A rare uncensored app that had attracted Chinese internet users to freely discuss taboo topics, including the mass detention of Uighurs, democracy protests in Hong Kong and the concept of Taiwanese independence appeared to have been blocked on Monday night.
Authoritarian China deploys a vast and sophisticated surveillance state to scrub the internet of dissent and prevent citizens from accessing international social networking sites like Facebook and Twitter in what is often known as the “Great Firewall”.
But the Clubhouse app had for a brief while side-stepped the censors and drawn crowds of Chinese internet users — but appeared to quickly fall foul of the censors.
The American invite-only audio app allows users to listen and participate in loosely moderated live conversations in digital “rooms”.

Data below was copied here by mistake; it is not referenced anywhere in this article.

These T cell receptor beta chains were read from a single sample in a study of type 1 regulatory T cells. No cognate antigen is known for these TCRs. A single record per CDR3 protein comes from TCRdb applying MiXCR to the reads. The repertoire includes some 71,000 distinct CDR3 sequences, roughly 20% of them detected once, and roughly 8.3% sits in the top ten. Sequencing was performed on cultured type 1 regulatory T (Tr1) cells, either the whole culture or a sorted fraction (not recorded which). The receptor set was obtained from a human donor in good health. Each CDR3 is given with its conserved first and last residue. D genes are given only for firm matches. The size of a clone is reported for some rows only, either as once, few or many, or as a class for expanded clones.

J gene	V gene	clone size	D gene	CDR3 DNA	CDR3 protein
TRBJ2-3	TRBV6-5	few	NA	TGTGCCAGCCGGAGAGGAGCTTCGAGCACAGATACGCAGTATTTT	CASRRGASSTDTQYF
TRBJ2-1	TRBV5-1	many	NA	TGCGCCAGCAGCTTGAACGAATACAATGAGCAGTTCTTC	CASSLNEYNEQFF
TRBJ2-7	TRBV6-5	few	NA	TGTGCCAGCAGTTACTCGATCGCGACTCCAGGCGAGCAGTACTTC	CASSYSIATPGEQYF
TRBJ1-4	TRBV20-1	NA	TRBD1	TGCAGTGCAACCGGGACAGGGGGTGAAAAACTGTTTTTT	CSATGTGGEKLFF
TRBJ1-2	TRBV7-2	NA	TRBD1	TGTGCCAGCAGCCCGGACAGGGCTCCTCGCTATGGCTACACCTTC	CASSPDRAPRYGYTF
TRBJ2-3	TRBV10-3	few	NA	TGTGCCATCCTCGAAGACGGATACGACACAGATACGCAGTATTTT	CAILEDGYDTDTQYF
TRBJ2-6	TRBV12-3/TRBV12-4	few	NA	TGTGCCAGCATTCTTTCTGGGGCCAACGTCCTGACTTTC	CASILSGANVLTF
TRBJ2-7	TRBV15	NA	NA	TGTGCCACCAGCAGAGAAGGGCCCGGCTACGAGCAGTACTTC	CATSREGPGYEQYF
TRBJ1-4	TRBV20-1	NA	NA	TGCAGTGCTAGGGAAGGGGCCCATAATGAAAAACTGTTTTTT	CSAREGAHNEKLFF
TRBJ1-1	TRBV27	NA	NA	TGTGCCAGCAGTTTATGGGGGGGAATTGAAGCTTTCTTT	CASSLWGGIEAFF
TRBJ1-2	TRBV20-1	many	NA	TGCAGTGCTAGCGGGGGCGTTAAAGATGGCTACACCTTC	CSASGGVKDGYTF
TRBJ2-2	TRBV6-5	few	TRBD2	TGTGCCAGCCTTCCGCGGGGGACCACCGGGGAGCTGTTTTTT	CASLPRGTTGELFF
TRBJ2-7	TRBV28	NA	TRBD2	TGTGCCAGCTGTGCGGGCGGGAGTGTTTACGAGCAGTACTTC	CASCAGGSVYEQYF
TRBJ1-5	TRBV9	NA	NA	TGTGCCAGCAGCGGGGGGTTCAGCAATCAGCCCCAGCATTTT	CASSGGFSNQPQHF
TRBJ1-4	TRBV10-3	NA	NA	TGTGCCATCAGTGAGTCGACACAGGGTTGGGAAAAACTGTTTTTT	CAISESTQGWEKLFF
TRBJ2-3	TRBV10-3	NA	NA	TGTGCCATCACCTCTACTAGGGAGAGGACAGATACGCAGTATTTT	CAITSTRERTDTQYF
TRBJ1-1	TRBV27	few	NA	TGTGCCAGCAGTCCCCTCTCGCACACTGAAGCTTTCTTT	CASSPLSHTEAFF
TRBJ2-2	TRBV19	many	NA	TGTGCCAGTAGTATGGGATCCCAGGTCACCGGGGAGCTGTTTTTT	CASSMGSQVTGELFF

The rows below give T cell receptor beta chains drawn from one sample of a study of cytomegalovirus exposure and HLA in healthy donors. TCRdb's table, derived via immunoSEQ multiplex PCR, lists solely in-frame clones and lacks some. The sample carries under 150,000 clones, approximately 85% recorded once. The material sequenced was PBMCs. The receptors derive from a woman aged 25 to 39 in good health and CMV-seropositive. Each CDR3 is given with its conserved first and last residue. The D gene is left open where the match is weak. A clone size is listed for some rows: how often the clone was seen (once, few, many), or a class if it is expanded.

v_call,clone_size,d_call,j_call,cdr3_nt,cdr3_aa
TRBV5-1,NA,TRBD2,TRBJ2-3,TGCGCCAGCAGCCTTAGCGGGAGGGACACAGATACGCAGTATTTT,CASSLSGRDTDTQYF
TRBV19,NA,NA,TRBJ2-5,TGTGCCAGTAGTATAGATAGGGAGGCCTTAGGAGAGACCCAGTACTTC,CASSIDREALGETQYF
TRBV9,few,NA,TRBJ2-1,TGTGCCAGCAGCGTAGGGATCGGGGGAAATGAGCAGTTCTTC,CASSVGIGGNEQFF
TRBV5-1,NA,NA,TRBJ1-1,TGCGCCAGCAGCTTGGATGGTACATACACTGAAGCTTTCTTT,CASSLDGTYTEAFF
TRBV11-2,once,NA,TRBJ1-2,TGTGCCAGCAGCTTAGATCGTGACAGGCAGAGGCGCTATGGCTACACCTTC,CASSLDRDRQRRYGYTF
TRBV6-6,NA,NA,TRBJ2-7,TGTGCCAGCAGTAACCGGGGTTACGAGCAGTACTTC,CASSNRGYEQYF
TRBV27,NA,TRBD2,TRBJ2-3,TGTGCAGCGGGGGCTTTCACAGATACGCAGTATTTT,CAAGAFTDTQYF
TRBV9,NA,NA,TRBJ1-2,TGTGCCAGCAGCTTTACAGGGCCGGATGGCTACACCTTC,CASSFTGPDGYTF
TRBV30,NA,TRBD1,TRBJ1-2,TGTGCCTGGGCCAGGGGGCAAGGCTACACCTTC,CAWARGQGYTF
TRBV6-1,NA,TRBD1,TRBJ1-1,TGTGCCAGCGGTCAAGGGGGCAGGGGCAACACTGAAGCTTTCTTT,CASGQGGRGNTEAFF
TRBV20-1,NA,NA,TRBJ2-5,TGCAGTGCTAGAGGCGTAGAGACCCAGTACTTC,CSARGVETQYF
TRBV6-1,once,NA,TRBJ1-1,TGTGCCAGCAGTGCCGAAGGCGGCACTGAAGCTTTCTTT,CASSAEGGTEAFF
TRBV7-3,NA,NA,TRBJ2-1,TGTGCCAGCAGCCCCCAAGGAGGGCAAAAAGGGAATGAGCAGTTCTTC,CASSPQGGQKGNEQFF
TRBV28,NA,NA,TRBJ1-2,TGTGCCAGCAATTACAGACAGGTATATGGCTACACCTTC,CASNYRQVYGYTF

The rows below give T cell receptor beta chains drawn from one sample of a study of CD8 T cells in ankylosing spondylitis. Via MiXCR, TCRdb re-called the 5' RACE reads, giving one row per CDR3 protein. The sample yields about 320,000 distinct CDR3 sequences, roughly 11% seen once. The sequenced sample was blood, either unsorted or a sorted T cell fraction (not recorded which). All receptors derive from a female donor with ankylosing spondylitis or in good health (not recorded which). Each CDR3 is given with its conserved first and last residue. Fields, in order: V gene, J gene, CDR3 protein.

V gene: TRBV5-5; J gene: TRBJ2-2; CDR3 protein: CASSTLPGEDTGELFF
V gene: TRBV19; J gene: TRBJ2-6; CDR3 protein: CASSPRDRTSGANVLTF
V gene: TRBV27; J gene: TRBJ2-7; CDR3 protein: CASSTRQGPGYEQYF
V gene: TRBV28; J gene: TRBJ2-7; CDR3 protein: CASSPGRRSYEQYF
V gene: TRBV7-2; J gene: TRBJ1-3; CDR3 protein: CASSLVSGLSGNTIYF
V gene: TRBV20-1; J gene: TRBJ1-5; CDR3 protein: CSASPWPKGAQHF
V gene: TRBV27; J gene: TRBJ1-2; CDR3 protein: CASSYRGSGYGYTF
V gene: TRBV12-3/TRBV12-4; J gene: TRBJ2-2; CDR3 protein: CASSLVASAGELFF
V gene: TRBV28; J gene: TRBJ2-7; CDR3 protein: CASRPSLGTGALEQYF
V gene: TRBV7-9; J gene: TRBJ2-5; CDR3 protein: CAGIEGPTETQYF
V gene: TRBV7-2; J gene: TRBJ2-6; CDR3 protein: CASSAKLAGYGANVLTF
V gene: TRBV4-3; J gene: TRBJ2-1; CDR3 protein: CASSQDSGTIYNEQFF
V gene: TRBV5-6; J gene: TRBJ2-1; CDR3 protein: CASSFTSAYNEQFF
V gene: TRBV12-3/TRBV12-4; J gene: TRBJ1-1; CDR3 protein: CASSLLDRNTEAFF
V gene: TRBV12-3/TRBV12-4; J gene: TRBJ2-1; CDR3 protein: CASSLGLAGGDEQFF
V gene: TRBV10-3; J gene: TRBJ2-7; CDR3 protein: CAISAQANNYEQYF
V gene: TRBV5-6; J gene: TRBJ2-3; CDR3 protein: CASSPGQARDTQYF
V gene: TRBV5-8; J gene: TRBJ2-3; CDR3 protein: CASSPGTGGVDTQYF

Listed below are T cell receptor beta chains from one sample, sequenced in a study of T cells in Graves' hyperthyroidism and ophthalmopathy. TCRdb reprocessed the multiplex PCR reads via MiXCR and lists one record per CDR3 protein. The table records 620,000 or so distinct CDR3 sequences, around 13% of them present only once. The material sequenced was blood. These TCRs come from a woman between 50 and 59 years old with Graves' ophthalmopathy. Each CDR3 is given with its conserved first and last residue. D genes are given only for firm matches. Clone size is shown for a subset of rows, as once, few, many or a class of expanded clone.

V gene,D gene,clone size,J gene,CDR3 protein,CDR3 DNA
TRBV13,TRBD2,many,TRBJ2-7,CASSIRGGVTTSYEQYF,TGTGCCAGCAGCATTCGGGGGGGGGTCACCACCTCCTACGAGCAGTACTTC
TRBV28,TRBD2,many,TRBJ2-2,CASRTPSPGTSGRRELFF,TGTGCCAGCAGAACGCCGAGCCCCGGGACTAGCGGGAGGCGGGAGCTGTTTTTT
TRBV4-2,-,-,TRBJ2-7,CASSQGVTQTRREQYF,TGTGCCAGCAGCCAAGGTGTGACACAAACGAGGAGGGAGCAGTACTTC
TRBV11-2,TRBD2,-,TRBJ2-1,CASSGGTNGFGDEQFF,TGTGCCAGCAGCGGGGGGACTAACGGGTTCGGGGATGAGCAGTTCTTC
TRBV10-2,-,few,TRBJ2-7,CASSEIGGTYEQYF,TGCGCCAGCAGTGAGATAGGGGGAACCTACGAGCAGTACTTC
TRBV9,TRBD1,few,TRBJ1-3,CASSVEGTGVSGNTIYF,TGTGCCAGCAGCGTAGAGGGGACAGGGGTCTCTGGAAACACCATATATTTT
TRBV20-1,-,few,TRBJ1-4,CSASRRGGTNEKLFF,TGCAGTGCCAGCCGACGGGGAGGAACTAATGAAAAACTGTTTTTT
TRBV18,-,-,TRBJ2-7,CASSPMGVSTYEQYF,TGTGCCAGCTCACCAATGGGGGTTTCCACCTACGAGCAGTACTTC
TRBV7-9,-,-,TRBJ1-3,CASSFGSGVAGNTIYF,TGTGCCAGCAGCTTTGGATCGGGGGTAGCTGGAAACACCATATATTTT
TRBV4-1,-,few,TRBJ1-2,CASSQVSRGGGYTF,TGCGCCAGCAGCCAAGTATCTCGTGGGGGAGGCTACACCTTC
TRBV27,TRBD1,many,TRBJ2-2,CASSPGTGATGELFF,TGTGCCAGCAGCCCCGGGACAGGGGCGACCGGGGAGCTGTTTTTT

And in recent days, Chinese online users have filled those rooms discussing highly censored subjects — such as Beijing’s sweeping incarceration of mostly Muslim minority Uighur communities in the far western Xinjiang region.
By Monday night, however, the app showed an error message to users without a VPN to establish a secure connection, and Chinese-language rooms quickly turned to discussion over the app’s ban.
Top trending groups turned to topics about the ban, and some Chinese language users began to discuss security implications of being on the app and whether they would face official monitoring.